The ‘electric flywheel’
It seems that there is no middle ground as far as hybrid systems are concerned. They are applied to some of the world’s most mundane passenger cars, where the drivers are so careful in their driving habits that they are unlikely to reap maximum benefit, and they are a must-have in some of the more exotic race cars. Formula One, Le Mans, ALMS, LMES, WEC and JGTC have all taken advantage of the benefits of hybrid technology.
In terms of the exact technologies applied to racing hybrid systems, however, there is a middle ground. In one corner, we have electric hybrid systems, of the type used on existing production hybrid passenger cars. In such a system, current generated by a motor under braking is used to charge a battery which, when discharged, flows current back through the motor, generating torque and adding to the performance of the powertrain. In the other corner there are mechanical systems, where energy ‘harvested’ under braking is stored as kinetic energy in a flywheel. Flywheel energy storage is not new, but flywheel hybrids have not yet reached production in passenger cars, although according to various press reports its introduction cannot be far away.
Then there is a ‘middle way’ between the pure electric hybrid system and the pure mechanical systems, and this is the electro-mechanical (EM) hybrid, as raced by Porsche in selected GT events in recent years in a specially modified GT3 car, but with great success by Audi in endurance racing, collecting a very notable win at the Le Mans 24 Hours in 2012.
So, what is this middle way, and how does it work? The basis of the system is a flywheel, similar in appearance and concept to those used in mechanical hybrid systems. The difference is that the flywheel in the EM system is ‘loaded’ or ‘doped’ with magnetic particulates that can be magnetised in certain directions. What we have in effect is a large conventional electric motor rotor, although one in which the magnets are not continuous solids but are dispersed within a composite matrix. It is of higher inertia than a conventional magnetic rotor, but this part of the system does not act as a propulsion motor; it is merely an energy storage device, so its high inertia is an advantage.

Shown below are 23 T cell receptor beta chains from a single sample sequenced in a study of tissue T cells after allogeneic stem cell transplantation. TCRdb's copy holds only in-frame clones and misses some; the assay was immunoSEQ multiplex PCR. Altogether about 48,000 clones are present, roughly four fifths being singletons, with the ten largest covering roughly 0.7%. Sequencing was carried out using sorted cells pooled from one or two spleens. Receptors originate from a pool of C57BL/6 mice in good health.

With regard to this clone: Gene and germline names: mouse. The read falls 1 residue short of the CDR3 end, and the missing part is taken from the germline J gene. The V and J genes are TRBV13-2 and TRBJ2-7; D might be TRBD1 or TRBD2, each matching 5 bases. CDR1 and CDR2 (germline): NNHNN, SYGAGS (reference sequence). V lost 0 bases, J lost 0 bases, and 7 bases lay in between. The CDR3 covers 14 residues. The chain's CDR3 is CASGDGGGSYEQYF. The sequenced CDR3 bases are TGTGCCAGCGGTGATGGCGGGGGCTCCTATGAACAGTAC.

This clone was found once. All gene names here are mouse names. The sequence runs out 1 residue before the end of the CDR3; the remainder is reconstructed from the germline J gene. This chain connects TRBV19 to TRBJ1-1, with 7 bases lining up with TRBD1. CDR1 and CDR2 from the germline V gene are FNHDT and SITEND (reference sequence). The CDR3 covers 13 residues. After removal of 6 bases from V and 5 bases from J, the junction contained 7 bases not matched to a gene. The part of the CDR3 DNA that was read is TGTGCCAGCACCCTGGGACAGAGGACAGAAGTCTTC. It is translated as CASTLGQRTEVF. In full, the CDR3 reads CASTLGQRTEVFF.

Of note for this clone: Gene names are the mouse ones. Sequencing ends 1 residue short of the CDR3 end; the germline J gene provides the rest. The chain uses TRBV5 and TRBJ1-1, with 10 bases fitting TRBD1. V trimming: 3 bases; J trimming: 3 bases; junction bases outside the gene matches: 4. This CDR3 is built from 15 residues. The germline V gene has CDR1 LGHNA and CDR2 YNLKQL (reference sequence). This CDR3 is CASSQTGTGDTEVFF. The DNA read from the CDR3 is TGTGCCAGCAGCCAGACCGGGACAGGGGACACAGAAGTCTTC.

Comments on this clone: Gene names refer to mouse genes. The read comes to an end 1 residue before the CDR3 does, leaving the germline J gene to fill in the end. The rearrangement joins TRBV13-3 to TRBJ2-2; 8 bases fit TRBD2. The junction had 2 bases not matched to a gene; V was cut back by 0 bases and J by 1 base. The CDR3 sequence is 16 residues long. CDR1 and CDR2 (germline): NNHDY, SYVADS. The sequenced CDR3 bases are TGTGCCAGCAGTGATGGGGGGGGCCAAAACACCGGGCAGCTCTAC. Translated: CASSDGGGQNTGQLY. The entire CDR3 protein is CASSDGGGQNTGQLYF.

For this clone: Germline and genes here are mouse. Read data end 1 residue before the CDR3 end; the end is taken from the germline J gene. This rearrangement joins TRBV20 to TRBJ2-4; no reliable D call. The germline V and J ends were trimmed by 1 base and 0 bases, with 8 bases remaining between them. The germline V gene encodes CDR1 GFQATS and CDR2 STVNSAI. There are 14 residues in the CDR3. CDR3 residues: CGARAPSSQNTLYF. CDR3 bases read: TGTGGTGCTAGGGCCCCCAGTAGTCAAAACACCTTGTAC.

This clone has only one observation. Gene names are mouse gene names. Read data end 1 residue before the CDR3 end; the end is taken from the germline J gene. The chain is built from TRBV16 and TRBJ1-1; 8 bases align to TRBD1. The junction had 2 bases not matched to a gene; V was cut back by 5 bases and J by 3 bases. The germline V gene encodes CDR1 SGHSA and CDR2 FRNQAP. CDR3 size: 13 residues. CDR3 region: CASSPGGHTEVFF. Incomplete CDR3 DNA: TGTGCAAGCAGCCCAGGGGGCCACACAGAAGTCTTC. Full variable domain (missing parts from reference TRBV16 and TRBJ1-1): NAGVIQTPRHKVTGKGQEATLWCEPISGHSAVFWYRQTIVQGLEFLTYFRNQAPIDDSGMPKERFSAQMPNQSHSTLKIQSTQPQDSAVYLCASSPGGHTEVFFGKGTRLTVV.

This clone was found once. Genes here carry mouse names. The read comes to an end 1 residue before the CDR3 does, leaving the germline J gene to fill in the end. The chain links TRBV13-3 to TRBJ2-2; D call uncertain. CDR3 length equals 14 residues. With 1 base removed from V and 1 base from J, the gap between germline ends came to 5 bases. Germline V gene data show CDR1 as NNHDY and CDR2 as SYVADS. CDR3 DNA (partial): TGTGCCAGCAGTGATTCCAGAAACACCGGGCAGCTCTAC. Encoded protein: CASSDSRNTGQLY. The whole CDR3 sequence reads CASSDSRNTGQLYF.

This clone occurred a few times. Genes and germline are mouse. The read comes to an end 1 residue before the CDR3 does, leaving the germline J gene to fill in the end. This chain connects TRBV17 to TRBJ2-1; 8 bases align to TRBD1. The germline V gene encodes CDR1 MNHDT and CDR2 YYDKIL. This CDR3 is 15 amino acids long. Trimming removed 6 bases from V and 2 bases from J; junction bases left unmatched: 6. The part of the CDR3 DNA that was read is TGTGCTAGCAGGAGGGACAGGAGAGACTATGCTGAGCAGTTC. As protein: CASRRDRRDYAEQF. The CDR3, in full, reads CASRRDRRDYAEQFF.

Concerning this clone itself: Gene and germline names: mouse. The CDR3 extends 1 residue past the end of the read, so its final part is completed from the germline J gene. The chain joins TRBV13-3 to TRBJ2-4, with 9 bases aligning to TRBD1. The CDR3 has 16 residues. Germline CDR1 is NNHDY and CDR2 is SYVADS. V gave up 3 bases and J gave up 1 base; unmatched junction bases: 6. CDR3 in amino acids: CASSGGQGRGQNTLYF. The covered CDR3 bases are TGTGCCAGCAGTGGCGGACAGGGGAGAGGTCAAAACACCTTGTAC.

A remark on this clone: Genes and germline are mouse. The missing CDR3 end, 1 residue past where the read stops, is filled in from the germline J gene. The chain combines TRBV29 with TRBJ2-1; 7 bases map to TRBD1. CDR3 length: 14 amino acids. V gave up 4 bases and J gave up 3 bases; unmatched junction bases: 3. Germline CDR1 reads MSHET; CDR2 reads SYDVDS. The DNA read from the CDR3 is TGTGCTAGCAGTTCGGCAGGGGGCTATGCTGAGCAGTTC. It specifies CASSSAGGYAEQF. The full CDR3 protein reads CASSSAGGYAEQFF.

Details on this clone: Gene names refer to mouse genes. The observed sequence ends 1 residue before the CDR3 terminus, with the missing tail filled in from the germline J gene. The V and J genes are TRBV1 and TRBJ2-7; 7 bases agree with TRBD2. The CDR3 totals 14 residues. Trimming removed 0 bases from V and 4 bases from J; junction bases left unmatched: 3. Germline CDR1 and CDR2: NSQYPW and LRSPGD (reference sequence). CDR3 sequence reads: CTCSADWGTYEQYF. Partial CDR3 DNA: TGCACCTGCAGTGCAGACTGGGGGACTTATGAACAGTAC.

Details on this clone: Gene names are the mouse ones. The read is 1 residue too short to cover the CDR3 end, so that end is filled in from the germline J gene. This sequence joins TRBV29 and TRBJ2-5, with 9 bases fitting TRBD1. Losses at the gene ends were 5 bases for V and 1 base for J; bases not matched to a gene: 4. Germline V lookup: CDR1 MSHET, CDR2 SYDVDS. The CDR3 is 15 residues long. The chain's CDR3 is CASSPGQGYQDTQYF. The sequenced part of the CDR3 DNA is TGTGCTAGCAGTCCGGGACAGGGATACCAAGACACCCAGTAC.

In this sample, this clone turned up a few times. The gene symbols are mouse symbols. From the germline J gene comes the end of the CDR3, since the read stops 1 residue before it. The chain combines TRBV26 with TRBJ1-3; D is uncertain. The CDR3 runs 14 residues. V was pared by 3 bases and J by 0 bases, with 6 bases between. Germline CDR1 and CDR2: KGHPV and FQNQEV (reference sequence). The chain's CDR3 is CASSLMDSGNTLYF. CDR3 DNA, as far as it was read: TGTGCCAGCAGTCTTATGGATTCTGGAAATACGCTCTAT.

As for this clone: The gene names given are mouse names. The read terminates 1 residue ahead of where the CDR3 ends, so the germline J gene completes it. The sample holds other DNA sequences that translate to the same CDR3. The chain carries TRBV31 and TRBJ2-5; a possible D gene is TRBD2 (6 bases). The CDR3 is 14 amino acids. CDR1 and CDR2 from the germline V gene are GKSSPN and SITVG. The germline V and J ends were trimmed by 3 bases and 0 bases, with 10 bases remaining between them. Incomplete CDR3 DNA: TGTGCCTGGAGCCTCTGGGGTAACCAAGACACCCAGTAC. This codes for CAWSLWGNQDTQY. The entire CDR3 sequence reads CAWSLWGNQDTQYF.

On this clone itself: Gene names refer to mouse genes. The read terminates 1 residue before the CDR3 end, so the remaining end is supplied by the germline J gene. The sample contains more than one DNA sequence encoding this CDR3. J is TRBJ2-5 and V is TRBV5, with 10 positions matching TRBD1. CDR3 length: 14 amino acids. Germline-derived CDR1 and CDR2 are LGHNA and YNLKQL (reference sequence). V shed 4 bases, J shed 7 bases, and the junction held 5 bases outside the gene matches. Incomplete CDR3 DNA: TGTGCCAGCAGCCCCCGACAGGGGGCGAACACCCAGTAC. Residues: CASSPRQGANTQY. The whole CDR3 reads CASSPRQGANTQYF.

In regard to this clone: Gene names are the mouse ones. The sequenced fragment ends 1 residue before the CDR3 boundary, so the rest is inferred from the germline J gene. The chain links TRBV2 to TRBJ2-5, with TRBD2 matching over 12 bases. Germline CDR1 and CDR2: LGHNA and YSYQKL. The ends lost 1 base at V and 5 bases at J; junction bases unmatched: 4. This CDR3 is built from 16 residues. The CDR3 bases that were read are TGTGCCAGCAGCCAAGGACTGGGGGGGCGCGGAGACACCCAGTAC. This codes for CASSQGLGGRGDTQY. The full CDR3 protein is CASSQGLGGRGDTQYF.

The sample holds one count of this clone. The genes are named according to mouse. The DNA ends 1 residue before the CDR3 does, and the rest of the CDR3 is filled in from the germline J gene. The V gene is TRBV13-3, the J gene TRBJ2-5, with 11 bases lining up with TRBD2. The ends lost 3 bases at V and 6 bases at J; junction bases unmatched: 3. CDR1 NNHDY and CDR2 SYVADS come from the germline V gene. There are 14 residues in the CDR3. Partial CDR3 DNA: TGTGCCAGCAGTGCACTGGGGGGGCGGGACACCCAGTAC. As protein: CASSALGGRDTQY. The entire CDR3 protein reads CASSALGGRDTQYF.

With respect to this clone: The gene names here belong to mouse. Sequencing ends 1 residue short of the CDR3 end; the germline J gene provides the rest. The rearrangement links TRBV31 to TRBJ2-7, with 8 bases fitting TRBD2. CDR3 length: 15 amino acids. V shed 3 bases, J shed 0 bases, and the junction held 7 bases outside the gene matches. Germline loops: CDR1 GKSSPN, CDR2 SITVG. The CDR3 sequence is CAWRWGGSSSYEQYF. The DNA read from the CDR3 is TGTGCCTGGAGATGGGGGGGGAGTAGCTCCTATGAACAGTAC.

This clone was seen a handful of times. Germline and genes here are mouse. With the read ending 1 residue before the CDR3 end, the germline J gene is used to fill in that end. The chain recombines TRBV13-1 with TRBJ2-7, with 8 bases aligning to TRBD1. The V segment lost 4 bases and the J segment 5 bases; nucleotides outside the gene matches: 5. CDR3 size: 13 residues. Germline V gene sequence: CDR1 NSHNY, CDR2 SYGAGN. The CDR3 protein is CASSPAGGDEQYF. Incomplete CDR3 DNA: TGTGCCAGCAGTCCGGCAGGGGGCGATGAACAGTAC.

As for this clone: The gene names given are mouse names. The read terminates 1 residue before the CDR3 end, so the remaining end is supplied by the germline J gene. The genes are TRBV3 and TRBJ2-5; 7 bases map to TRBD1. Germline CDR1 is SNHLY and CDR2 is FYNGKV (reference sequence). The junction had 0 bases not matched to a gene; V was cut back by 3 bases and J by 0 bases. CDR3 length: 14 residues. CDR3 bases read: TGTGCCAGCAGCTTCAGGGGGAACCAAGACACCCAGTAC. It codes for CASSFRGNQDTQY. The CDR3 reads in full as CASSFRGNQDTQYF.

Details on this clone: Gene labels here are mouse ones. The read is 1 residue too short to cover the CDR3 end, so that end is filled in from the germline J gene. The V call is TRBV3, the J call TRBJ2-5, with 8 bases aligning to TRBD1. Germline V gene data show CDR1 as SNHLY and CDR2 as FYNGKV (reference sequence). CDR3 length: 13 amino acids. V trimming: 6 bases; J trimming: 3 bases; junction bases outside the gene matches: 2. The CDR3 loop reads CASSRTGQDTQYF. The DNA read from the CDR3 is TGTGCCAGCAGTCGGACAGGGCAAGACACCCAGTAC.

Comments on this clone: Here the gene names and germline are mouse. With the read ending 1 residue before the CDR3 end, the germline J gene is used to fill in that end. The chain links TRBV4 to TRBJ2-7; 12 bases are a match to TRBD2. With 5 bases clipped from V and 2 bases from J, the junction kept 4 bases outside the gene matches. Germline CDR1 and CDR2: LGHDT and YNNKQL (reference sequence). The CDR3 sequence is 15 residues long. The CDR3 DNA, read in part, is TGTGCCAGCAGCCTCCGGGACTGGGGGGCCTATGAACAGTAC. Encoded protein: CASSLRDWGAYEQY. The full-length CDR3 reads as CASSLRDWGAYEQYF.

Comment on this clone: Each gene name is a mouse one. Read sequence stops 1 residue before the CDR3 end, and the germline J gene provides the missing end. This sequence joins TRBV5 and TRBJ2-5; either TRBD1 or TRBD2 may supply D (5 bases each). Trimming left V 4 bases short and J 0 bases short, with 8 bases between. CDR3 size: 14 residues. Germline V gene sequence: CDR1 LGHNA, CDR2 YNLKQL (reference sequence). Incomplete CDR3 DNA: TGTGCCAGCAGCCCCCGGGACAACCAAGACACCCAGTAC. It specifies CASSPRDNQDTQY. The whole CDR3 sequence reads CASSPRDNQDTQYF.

The housing of the EM flywheel also contains a fairly conventional electric motor stator. The magnetically doped composite is a filament-wound glass fibre ‘ring’ which is shrouded with filament-wound carbon fibre composite. The carbon not only provides containment for the glass fibre, it ensures it remains in compression. It also provides a very useful degree of inertia. High-strength carbon is an ideal material for this owing to its strength. Conventional flywheel materials are not strong enough to prevent bursting at the speeds required to store sufficient energy.
Rather than using a mechanical continuously variable transmission as a way to transfer power, the EM system uses some fairly conventional power electronics to transfer energy between the propulsion motor (mounted somewhere in the driveline) and the EM flywheel. This means the energy storage and propulsion motor can be mounted remotely from each other. As shown in Fig. 1 here, the EM system ‘simply’ substitutes a conventional battery with an EM flywheel motor.
In selecting one of these systems for a race vehicle, the engineer needs to weigh the packaging advantages of each system, energy density, power density, longevity and reliability.
Fig. 1 - The basic architecture of the EM hybrid system compared to conventional electrical and mechanical systems
Written by Wayne Ward